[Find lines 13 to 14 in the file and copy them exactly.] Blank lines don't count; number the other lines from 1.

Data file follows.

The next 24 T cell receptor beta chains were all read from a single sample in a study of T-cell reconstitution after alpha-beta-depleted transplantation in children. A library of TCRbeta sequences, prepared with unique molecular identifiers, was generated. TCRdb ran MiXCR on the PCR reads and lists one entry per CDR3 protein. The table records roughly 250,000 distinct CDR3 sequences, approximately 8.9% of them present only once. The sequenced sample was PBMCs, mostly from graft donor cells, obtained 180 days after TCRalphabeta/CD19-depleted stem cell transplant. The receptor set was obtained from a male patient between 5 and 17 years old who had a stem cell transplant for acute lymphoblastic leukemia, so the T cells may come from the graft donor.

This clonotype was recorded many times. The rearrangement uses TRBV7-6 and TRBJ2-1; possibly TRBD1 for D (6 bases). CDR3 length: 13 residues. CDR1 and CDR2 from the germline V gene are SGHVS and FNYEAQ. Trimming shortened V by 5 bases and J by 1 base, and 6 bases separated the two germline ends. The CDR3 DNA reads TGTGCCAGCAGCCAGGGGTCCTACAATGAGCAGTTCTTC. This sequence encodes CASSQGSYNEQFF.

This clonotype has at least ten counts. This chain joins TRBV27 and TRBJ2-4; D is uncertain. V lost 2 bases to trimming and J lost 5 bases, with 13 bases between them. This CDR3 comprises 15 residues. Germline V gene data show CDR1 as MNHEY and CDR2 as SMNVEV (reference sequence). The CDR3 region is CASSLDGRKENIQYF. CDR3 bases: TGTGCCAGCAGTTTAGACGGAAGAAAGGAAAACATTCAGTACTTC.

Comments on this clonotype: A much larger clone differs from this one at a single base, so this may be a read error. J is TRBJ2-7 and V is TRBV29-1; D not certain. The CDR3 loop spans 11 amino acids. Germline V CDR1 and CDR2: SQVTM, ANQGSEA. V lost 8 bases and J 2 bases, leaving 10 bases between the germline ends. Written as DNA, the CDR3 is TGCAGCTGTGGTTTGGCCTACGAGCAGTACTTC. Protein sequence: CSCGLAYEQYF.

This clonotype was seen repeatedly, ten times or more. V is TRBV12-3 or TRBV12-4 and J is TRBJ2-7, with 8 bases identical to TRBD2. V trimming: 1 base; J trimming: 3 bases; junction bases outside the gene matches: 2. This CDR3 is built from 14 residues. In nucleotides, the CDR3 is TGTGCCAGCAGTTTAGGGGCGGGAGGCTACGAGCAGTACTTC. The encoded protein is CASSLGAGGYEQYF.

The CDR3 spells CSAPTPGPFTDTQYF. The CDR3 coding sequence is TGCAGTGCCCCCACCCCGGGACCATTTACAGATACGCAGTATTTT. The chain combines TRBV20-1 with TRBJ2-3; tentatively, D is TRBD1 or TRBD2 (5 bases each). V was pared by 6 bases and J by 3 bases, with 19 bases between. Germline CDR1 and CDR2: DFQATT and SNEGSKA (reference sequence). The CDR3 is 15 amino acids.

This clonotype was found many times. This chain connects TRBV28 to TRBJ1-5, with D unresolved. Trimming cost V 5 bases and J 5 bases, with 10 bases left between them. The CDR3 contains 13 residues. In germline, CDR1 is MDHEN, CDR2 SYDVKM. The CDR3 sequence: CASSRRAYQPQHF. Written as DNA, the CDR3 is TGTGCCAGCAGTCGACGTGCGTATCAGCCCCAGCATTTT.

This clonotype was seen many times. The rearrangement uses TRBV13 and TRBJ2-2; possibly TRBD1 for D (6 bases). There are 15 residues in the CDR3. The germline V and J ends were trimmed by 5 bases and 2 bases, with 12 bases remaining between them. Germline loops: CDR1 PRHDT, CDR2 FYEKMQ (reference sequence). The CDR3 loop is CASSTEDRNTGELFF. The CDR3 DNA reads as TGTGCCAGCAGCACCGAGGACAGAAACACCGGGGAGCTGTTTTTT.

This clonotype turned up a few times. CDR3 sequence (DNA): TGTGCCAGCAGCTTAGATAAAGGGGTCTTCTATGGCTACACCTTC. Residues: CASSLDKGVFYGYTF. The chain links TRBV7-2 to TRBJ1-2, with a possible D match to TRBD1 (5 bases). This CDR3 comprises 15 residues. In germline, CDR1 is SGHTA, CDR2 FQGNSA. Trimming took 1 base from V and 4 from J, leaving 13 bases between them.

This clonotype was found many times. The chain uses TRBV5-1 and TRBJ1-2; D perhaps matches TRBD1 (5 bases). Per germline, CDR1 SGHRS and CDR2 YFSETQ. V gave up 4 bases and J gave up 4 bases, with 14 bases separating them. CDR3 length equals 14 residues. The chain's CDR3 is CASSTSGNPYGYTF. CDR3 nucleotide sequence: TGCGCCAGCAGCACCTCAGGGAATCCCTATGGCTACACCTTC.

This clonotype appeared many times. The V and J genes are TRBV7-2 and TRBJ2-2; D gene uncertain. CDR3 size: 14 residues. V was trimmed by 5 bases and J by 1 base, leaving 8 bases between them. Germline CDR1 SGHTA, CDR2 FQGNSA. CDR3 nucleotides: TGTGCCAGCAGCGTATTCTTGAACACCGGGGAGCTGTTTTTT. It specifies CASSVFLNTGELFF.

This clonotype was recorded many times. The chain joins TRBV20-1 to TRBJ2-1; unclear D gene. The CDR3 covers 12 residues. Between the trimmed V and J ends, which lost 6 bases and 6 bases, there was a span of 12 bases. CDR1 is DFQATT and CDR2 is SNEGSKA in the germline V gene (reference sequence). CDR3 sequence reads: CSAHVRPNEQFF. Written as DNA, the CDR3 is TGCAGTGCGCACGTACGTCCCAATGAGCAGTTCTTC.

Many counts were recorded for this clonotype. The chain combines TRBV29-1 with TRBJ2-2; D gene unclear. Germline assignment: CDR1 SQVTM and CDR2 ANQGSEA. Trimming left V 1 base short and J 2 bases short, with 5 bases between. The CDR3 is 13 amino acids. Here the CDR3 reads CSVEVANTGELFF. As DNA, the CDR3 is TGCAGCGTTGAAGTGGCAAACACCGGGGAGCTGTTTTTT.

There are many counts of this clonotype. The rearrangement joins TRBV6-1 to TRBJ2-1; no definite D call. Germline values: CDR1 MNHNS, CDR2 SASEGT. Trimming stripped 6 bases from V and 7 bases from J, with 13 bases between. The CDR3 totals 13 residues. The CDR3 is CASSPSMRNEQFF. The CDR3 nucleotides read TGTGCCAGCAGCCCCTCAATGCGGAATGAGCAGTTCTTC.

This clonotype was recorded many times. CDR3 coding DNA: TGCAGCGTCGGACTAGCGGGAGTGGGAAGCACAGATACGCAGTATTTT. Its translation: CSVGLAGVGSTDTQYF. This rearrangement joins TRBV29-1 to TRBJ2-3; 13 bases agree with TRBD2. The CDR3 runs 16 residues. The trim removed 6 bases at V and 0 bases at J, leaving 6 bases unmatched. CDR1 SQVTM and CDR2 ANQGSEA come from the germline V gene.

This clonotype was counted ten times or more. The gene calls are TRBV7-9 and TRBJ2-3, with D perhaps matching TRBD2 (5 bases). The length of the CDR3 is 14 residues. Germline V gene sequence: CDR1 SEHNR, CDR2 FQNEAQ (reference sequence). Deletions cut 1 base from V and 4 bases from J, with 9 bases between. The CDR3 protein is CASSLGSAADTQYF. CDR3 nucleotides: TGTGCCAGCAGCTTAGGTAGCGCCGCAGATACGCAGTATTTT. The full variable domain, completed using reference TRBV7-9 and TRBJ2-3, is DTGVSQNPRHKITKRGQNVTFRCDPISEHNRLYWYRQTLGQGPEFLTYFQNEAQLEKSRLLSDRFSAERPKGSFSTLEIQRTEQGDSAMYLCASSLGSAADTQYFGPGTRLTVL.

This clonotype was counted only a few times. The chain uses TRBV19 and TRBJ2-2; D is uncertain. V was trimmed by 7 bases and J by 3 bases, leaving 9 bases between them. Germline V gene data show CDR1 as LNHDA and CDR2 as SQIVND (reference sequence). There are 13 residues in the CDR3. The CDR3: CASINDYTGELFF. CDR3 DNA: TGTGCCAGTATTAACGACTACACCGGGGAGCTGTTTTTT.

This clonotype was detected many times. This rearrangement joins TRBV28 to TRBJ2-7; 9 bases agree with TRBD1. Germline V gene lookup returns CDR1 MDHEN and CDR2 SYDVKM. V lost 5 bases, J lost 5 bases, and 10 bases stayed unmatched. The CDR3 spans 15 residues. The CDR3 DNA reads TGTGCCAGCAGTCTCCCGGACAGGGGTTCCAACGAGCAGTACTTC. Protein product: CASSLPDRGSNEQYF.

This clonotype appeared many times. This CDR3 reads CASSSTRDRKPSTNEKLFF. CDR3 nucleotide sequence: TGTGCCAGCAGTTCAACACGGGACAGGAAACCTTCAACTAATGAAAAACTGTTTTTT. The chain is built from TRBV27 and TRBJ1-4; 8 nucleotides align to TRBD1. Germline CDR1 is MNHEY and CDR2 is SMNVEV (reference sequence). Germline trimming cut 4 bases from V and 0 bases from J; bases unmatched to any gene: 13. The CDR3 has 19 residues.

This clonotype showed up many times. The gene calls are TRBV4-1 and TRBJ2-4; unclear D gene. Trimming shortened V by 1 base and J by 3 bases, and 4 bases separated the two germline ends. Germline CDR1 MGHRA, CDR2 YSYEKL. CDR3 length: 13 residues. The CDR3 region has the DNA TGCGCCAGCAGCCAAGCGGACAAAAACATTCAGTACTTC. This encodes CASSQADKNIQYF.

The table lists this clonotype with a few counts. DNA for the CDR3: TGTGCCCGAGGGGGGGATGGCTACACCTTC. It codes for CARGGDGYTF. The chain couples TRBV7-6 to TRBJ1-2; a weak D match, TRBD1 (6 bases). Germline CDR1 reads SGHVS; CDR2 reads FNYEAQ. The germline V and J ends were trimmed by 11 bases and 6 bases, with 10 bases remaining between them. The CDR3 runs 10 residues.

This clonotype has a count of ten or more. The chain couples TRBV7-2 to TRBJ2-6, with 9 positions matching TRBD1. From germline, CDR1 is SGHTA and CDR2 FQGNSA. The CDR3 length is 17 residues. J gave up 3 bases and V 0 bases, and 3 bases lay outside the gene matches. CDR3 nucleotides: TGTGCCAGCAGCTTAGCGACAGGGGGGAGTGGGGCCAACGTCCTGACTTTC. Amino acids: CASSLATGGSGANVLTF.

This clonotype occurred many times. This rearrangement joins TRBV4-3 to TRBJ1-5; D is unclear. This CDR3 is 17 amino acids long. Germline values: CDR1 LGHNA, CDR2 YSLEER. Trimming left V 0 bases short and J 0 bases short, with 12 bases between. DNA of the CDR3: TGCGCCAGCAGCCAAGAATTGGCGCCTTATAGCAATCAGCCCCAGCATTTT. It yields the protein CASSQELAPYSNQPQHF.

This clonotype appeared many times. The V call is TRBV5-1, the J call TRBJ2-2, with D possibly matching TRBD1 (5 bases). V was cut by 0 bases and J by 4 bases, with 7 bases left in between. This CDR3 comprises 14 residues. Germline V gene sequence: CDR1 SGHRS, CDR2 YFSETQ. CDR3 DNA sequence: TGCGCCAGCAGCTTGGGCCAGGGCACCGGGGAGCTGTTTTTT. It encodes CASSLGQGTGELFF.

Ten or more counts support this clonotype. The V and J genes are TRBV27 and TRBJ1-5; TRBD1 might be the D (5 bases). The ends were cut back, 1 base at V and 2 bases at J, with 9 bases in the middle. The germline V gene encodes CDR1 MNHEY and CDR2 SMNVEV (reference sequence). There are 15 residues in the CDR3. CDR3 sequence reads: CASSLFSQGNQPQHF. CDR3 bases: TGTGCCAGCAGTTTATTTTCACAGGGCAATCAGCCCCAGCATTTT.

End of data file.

Many counts were recorded for this clonotype. The chain combines TRBV29-1 with TRBJ2-2; D gene unclear. Germline assignment: CDR1 SQVTM and CDR2 ANQGSEA. Trimming left V 1 base short and J 2 bases short, with 5 bases between. The CDR3 is 13 amino acids. Here the CDR3 reads CSVEVANTGELFF. As DNA, the CDR3 is TGCAGCGTTGAAGTGGCAAACACCGGGGAGCTGTTTTTT.

There are many counts of this clonotype. The rearrangement joins TRBV6-1 to TRBJ2-1; no definite D call. Germline values: CDR1 MNHNS, CDR2 SASEGT. Trimming stripped 6 bases from V and 7 bases from J, with 13 bases between. The CDR3 totals 13 residues. The CDR3 is CASSPSMRNEQFF. The CDR3 nucleotides read TGTGCCAGCAGCCCCTCAATGCGGAATGAGCAGTTCTTC.